Like most children, my life’s dream was to become a veterinarian. The combination of living on a farm, and having my selfless mother regularly adopt animals in need, instilled a drive to use my influence to save lives. Many of our cherished pets, like some of our full-sized horses, were rescued immediately prior to slaughter, and others, like some of our donkeys and sheep, were left for dead by previous owners. We were never a particularly wealthy family, but my mother would always make room for a new addition if we knew that they had no viable alternative outside of our home.
However, during my freshman year of high school, I developed severe allergies to most of my animals, and lost all fine motor skills (and a portion of my usage) in my right hand due to a severely damaged nerve in my shoulder. Now unable to operate in veterinary school, I redirected my focus into politics — a medium that I knew I could advocate for animals, and to make (in theory) large-scale change for their welfare. My original pet issue was horse slaughter, considering that so many of our incredible horses and donkeys were almost victims of the industry, and it rapidly grew from there.
During my sophomore year, I penned a letter calling out Michele Bachmann’s historical, Constitutional, and civic errors, purely on the basis of her embarrassing women who were trying to make apt change in politics. Although I was an independent at the time, but a huge supporter of Obama, the vehement backlash from the Republican Party, and the violent threats I received from said party (as a minor, mind you) forced me to introspect into their platform — inadvertently creating an invigorated, progressive liberal.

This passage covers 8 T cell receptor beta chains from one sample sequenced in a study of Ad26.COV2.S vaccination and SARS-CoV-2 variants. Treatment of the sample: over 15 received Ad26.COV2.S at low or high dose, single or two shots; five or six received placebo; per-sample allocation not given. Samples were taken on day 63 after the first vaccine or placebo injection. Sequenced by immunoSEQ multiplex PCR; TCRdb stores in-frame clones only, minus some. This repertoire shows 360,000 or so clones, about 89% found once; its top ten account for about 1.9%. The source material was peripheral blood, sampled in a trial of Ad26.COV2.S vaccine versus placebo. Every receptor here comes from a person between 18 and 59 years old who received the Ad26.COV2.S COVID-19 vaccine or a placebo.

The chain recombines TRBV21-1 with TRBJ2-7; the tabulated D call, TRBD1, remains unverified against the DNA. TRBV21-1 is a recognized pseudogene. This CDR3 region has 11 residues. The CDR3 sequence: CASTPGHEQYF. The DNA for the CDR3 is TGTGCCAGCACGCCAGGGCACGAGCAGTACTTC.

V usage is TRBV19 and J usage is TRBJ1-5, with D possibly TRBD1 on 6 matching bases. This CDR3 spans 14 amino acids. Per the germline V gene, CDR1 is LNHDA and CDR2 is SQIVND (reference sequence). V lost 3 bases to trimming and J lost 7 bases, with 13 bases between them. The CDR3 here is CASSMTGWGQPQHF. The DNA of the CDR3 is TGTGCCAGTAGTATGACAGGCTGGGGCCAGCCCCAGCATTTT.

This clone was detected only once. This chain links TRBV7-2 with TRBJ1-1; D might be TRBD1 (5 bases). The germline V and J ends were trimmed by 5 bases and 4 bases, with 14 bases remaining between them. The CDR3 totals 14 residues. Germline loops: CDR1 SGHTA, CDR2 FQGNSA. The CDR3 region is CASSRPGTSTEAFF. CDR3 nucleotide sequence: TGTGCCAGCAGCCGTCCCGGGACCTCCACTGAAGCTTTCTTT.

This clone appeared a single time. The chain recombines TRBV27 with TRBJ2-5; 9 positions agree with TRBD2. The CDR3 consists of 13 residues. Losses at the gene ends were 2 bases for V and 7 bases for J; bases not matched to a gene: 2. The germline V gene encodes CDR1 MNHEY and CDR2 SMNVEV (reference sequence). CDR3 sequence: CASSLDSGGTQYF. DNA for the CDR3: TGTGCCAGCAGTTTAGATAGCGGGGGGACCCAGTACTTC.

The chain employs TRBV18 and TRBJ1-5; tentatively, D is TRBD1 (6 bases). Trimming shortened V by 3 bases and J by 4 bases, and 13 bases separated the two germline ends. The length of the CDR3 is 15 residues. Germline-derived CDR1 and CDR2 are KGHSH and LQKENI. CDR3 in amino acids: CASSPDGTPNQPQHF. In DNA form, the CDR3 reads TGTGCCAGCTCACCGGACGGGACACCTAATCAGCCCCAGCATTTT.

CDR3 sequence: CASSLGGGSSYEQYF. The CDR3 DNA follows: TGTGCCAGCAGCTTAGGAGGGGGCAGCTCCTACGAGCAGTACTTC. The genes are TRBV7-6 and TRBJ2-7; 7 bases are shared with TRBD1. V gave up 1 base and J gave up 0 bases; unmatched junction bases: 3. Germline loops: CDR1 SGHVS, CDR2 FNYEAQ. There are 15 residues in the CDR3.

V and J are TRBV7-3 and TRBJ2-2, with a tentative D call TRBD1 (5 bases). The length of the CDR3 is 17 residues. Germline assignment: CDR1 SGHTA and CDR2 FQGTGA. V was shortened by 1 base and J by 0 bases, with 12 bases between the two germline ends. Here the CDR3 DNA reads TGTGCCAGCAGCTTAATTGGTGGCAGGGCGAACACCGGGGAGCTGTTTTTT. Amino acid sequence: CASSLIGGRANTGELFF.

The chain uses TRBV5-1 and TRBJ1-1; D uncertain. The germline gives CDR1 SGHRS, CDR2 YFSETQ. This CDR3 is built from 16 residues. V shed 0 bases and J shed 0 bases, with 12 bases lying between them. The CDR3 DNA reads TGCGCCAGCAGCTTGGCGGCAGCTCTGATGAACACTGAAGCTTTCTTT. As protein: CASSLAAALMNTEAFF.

By that year, I became a staff writer for the local high school newspaper, and regularly wrote pieces on addressing environmental problems plaguing the country. While during my junior and senior years, I was an opinions editor who used the newspapers’ tens of thousands of readers to do spreads and infographics about pressing environmental concerns (aided by the fact that our Editor-in-Chief and I had restarted the school’s environmental club).
Although it was not the avenue I envisioned for myself years ago, I owe my career path to my severe allergies, nerve damage, and, I can’t believe I’m saying this, Republican intolerance. Without such an aggressive response to a simple act, I’m certain that it would have taken me another few years to properly get involved in the political sphere of things. Thanks to the many threats, harassments, and ill-wills, the Republican Party created a diehard activist committed to environmental justice.